Patients unaware of docs' conflicts of interest


Close on the heels of the WSJ story last week that exposed gaping holes in med school conflict of interest policies comes this article in the Medical Journal of Australia.


To seek the views of patients attending general practice about doctors’ interactions with the pharmaceutical industry and their wishes for disclosure of this information.

Design, setting and participants:

906 patients attending three general practices in metropolitan Sydney during October –November 2007 completed an 18-item anonymous survey exploring their perceptions of doctors’ competing interests.


Most patients (76%) were unaware of any relationship their doctor may have with pharmaceutical companies. Patients wanted to know if their doctor obtained any benefits in cash or kind from the pharmaceutical industry (71%), financial incentives for research participation (69%) or sponsorship to attend conferences (61%). Most agreed that disclosure of competing interests by doctors is important (84%), believing this disclosure would help patients make better informed treatment decisions (78%). Eighty per cent of patients stated that they would have more confidence in their doctor’s decisions if interests were fully disclosed, with strong support for verbal disclosure during the consultation (78%).

Patients are currently not aware of their doctors’ competing interests but do want to know of doctors’ interactions with the pharmaceutical industry, indicating that disclosure of competing interests would improve their confidence in doctors’ decisions.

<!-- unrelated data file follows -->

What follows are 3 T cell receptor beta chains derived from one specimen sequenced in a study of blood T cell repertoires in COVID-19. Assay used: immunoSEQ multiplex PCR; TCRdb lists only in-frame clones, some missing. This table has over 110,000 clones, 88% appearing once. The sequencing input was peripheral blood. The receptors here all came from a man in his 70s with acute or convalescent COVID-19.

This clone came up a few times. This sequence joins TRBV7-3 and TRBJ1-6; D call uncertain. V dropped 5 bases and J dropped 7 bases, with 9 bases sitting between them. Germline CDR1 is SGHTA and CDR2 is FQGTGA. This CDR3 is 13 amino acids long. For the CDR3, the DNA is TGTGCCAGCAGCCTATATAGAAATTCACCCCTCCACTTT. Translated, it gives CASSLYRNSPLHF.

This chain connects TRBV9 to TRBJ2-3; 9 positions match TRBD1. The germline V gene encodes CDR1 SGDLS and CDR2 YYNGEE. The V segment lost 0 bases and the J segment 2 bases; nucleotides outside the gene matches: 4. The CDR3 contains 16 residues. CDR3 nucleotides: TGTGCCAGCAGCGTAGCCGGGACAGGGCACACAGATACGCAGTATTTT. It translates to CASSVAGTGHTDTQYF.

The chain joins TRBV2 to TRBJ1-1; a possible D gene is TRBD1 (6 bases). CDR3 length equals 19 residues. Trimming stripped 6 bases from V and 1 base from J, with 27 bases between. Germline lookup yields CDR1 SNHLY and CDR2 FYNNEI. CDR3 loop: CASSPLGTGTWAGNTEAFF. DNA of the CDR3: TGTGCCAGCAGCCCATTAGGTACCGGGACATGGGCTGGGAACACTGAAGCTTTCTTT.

(Thanks to Elena Pasca of the French Pharmacritique blog for this tip!)


Doctors relationships with med companies are like an attorney's country-club relationship with judges. It's not right.

Surgery centers that cater to healthier patients who can go home the same day are popping up in many parts of the country, raising questions about their financial impact on hospitals and their potential for conflicts of interest.
Doctors who refer a large bulk of their business to their doctor-owned ambulatory surgery centers (ASCs) were more likely to send well-insured patients to the centers while referring lower-paying Medicaid patients to hospital outpatient departments, according to a study of two Pennsylvania health-care markets published in the March 18 edition of Health Affairs. Pennsylvania has a large number of ASCs and rules that require both hospitals and ASCs to submit data

About this Entry

This page contains a single entry by Gary Schwitzer published on January 20, 2009 6:44 AM.

Surprise! PhRMA chief doesn't want Medicare negotiating drug prices was the previous entry in this blog.

Lunch with pharma at breast cancer conference is the next entry in this blog.

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